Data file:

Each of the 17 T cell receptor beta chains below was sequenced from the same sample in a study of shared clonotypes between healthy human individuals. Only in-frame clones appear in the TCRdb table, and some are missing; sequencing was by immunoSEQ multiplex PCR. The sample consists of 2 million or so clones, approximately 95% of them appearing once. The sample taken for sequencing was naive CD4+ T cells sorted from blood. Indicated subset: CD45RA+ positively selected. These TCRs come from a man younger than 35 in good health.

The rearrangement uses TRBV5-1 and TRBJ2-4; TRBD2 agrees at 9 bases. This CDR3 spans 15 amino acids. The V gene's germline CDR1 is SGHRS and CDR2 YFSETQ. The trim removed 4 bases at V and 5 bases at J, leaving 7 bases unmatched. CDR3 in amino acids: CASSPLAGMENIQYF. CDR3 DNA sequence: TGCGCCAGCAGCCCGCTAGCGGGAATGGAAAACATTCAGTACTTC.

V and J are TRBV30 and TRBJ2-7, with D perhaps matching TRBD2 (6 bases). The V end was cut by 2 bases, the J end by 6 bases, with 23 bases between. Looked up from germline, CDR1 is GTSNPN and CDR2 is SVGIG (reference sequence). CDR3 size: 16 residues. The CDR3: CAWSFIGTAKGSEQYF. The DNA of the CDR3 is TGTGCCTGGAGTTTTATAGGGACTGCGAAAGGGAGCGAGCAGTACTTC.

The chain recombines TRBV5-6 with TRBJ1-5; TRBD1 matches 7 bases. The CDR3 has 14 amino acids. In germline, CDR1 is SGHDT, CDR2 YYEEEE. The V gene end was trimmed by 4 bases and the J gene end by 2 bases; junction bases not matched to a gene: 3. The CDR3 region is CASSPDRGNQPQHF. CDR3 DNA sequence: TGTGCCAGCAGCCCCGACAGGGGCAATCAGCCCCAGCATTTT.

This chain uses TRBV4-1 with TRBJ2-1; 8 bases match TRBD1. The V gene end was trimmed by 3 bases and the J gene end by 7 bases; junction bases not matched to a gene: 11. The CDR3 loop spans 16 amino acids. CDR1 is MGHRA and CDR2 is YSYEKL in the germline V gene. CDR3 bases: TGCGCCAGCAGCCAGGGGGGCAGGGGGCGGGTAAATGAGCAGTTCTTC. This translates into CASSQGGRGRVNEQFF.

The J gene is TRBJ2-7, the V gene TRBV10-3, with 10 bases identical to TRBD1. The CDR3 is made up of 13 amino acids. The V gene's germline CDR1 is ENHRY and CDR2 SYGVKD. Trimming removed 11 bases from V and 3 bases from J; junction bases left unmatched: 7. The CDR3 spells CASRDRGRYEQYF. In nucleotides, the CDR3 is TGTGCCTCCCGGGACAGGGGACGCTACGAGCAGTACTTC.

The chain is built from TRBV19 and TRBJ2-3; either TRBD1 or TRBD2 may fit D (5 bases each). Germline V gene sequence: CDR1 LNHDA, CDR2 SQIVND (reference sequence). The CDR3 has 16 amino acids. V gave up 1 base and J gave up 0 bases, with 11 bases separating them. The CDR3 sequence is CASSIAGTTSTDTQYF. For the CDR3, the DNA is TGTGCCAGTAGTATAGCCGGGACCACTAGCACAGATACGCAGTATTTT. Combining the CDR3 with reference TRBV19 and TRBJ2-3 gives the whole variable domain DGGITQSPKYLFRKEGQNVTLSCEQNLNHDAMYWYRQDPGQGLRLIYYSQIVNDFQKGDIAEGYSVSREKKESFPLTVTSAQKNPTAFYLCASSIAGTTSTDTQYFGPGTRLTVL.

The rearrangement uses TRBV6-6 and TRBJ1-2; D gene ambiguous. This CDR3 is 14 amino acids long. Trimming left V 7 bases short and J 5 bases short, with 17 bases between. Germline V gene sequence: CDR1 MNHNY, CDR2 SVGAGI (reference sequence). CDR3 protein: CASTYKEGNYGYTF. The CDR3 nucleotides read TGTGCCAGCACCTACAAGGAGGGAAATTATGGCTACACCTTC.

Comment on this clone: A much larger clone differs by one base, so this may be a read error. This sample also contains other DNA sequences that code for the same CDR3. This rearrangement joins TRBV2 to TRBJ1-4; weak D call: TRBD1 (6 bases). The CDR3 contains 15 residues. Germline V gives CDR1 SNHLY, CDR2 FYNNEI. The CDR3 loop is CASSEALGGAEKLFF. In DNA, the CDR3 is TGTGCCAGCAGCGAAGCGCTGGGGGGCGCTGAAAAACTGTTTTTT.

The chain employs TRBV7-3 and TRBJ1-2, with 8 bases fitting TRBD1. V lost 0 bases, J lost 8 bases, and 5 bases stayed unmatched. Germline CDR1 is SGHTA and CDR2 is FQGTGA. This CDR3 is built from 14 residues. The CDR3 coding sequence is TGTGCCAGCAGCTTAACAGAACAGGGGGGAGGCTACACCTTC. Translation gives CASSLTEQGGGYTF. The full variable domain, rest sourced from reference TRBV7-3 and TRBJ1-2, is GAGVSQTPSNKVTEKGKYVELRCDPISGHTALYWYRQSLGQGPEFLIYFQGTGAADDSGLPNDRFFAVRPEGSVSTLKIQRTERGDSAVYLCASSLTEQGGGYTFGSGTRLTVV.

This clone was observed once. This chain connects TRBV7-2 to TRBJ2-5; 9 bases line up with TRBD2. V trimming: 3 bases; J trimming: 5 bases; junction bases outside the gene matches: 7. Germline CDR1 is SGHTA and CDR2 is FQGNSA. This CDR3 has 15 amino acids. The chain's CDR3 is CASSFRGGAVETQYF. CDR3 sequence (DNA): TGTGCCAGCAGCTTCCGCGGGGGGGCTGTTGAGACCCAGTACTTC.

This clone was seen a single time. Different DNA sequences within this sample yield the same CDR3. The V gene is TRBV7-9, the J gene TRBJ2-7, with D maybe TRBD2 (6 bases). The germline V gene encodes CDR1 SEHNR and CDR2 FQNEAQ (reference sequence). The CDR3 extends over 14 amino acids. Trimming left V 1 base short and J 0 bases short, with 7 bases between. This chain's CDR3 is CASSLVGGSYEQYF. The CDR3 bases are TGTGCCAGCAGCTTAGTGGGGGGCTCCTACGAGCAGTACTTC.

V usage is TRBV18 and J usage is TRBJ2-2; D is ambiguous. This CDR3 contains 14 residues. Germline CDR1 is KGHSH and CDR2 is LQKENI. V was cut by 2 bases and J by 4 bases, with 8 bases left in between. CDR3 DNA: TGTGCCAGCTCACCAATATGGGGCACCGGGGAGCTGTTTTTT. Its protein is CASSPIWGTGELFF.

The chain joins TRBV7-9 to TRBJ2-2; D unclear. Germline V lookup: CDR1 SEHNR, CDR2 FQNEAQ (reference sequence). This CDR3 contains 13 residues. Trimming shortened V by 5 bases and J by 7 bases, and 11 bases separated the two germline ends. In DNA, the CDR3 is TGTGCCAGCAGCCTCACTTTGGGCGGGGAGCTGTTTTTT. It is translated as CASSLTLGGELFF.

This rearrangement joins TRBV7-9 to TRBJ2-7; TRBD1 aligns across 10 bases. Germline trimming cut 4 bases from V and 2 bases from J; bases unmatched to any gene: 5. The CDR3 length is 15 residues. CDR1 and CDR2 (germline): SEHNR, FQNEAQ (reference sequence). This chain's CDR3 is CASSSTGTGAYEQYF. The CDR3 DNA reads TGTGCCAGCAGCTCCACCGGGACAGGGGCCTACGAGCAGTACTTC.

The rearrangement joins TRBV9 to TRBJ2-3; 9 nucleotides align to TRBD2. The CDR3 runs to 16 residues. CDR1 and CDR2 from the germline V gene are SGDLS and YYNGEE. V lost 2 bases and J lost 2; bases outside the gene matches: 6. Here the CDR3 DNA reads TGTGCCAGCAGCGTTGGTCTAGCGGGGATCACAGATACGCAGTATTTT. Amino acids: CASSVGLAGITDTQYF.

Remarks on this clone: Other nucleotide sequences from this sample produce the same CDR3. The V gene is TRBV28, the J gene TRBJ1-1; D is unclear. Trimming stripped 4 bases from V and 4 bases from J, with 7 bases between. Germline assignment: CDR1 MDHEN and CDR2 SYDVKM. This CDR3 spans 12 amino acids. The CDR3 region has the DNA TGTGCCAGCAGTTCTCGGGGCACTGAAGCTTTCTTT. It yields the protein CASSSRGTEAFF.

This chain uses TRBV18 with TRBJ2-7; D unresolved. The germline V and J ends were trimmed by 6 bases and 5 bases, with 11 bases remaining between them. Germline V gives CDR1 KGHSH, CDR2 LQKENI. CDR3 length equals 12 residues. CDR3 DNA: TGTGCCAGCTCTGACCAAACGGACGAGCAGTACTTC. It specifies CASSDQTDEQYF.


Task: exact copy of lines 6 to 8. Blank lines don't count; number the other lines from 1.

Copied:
The J gene is TRBJ2-7, the V gene TRBV10-3, with 10 bases identical to TRBD1. The CDR3 is made up of 13 amino acids. The V gene's germline CDR1 is ENHRY and CDR2 SYGVKD. Trimming removed 11 bases from V and 3 bases from J; junction bases left unmatched: 7. The CDR3 spells CASRDRGRYEQYF. In nucleotides, the CDR3 is TGTGCCTCCCGGGACAGGGGACGCTACGAGCAGTACTTC.

The chain is built from TRBV19 and TRBJ2-3; either TRBD1 or TRBD2 may fit D (5 bases each). Germline V gene sequence: CDR1 LNHDA, CDR2 SQIVND (reference sequence). The CDR3 has 16 amino acids. V gave up 1 base and J gave up 0 bases, with 11 bases separating them. The CDR3 sequence is CASSIAGTTSTDTQYF. For the CDR3, the DNA is TGTGCCAGTAGTATAGCCGGGACCACTAGCACAGATACGCAGTATTTT. Combining the CDR3 with reference TRBV19 and TRBJ2-3 gives the whole variable domain DGGITQSPKYLFRKEGQNVTLSCEQNLNHDAMYWYRQDPGQGLRLIYYSQIVNDFQKGDIAEGYSVSREKKESFPLTVTSAQKNPTAFYLCASSIAGTTSTDTQYFGPGTRLTVL.

The rearrangement uses TRBV6-6 and TRBJ1-2; D gene ambiguous. This CDR3 is 14 amino acids long. Trimming left V 7 bases short and J 5 bases short, with 17 bases between. Germline V gene sequence: CDR1 MNHNY, CDR2 SVGAGI (reference sequence). CDR3 protein: CASTYKEGNYGYTF. The CDR3 nucleotides read TGTGCCAGCACCTACAAGGAGGGAAATTATGGCTACACCTTC.